The Lay Low is an adaptive reuse of a 40 x 40 CMU building that formerly housed a beauty shop and the Lay Low Lounge, a men’s gambling club. It is located in the revitalized community of Chattanooga’s Southside. The architects, who live across the street, bought the property with the intent to design an age-in-place, accessible residence for their parents. The building is structured with roof trusses, which allowed for the removal of all interior walls and a total reconfiguring of the space. The plan includes one large living, dining, and cooking space, 3 bedrooms, 2 baths, and a large covered porch. Until their parents are ready to settle down, the Lay Low currently serves as a unique bed and breakfast. On open weekends, it is party central for the vibrant Southside neighborhood.
The Tennessee Chapter of the American Institute of Architects (AIA Tennessee) announced the 2015 Design Awards at a gala celebration during AIA Tennessee’s state convention in Knoxville during the last week of July. To salute excellence in architecture, AIA Tennessee conducts an annual Design Awards Program. This program honors built works of distinction designed by AIA Tennessee members. The program also brings outstanding examples of architecture to public attention.
The project was selected by a jury chaired by Karen Fairbanks, AIA, of Marble Fairbanks, and included Karla Rothstein, Graduate School of Architecture, Planning and Preservation at Columbia University; Joeb Moore, Joeb Moore & Partners, LLC in Greenwich, CT, and Adjunct Professor of Architecture at the Barnard/Columbia Architecture Department; and James Slade, AIA, LEED-AP, Slade Architecture in NYC.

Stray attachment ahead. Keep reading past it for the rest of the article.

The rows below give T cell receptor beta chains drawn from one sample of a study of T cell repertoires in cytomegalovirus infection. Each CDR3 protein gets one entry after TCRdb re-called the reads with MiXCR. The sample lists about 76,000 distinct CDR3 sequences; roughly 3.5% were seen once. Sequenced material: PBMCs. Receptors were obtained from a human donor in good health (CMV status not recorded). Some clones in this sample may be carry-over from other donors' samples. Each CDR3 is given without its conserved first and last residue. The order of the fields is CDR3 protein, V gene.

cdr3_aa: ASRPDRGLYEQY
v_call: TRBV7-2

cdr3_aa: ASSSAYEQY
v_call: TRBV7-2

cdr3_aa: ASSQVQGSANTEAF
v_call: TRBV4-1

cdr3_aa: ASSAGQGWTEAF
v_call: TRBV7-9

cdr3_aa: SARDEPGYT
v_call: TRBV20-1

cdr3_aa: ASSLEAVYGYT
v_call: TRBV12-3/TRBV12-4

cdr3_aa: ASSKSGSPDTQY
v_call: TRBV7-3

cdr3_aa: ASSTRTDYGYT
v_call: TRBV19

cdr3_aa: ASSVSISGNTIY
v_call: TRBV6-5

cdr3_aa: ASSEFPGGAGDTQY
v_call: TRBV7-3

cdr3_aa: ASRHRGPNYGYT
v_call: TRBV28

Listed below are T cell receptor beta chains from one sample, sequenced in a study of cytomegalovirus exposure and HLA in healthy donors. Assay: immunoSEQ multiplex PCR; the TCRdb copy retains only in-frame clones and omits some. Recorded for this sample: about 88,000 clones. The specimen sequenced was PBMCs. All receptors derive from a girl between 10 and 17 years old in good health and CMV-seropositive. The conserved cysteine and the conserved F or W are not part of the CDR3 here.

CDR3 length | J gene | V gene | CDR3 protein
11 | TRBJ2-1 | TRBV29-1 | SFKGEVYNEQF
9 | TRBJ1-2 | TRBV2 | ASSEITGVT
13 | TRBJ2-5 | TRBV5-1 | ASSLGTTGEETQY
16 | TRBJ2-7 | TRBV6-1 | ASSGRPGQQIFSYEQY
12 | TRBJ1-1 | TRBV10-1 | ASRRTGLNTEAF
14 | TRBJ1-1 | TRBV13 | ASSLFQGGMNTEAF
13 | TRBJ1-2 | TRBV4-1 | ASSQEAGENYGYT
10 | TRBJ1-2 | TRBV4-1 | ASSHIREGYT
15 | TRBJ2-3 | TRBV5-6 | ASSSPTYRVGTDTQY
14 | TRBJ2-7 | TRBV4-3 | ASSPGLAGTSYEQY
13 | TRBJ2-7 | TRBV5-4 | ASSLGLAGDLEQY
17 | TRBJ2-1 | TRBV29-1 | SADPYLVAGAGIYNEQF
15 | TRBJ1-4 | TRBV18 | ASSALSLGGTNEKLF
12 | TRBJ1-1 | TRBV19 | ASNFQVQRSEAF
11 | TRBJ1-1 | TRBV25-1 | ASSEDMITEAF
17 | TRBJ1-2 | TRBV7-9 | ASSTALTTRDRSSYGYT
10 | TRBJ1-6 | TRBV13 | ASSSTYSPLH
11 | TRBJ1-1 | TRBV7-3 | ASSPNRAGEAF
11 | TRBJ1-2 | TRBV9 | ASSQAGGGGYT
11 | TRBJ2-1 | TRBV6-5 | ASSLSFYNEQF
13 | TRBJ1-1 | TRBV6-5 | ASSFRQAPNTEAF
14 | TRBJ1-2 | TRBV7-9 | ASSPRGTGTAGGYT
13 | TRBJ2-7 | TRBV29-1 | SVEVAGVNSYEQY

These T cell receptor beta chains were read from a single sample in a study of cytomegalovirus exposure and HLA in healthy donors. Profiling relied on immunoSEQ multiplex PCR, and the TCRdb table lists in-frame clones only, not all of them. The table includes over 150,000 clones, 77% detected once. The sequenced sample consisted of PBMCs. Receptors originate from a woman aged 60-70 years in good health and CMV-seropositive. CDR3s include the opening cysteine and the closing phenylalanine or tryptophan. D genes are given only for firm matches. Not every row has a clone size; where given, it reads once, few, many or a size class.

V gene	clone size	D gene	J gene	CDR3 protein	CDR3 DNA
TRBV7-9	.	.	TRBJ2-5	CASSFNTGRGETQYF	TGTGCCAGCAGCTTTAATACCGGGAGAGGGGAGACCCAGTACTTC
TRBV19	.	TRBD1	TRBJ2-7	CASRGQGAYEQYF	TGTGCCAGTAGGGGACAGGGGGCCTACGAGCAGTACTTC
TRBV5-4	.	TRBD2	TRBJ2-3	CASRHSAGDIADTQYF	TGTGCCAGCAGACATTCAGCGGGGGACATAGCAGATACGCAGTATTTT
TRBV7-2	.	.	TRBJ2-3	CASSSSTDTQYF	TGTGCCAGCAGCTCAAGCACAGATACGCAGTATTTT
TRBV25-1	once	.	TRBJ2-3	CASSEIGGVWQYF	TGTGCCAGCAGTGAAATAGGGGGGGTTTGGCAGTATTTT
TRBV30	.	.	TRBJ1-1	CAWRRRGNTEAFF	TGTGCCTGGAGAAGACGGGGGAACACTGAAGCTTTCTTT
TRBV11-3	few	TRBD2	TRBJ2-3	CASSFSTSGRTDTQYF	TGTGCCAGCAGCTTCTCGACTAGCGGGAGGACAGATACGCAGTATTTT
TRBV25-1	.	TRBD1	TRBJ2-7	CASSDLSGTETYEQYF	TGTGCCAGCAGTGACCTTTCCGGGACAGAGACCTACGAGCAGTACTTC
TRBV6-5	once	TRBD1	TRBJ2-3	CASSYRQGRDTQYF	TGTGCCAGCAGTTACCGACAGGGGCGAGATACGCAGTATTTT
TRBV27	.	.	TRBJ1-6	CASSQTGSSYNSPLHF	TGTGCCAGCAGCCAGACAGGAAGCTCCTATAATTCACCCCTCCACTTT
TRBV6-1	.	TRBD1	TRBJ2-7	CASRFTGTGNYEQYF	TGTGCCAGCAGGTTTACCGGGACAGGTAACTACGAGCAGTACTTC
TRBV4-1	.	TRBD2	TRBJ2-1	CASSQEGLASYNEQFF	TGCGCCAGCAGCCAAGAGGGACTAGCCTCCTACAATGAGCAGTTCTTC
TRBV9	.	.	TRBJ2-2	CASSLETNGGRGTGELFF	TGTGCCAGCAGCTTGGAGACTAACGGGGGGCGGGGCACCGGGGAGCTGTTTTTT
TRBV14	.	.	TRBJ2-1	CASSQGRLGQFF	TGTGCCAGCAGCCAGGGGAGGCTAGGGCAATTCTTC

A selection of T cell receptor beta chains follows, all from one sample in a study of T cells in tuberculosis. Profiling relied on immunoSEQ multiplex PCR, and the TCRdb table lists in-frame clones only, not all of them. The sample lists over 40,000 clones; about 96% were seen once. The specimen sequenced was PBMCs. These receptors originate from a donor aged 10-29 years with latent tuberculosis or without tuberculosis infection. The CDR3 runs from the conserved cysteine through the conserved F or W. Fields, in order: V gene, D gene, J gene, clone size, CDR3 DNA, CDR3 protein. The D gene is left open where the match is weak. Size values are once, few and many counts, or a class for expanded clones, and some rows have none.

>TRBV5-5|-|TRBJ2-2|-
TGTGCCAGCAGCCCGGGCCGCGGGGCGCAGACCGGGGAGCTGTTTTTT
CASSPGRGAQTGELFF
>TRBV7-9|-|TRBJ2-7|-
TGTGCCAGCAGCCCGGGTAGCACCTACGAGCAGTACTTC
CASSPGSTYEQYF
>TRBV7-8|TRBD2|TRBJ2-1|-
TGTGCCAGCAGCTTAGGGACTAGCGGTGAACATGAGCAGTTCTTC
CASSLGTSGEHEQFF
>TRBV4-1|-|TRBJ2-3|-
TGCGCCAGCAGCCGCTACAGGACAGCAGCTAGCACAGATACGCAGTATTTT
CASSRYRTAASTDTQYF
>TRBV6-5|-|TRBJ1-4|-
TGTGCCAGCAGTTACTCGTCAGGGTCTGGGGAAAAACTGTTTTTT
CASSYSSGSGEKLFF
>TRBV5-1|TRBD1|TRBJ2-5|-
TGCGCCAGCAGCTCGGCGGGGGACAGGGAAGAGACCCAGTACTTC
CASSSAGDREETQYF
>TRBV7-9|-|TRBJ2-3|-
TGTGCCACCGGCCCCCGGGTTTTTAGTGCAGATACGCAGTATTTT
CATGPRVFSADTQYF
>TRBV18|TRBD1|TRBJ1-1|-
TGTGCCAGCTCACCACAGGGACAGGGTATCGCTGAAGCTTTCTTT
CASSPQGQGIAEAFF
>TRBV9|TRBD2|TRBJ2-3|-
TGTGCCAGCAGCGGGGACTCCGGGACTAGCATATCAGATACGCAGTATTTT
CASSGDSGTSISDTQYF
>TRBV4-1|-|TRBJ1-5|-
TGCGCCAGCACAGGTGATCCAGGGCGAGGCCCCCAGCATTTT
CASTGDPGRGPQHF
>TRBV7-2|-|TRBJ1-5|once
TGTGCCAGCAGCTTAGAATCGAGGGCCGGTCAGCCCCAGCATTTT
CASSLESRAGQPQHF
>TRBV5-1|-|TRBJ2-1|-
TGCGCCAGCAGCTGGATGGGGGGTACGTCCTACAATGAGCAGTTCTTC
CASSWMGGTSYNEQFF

This excellent example of smart temporal programming provides a longer term vision of accessible housing with a shot-term use. The architects acted as activists in their neighborhood, contributing and helping to define a program of revitalization and renewal though their work.
- We were so impressed by the vision that the architects, as the clients, brought to this project.
- Site plan: the site is an area under revitalization, seems mostly residential, with plenty of open lots to infill
- Existing buildings: the architects wanted to reuse this existing building
- Demolition: they adapted the existing structure, just removing interior partitions and opening up the front – which is key to the strength of the project
- Plan: we thought this was an excellent example of smart, temporal programming. A longer term vision for accessible housing with a short term use.
- Porch: Accessible front porch provides a semi-public space to the street view
- Kitchen: Economy and efficiency of the planning is super
- Layers: layered from public to private across the section
- Final: We saw the architects as activists in their neighborhood, contributing and helping to define a program of revitalization and renewal through their work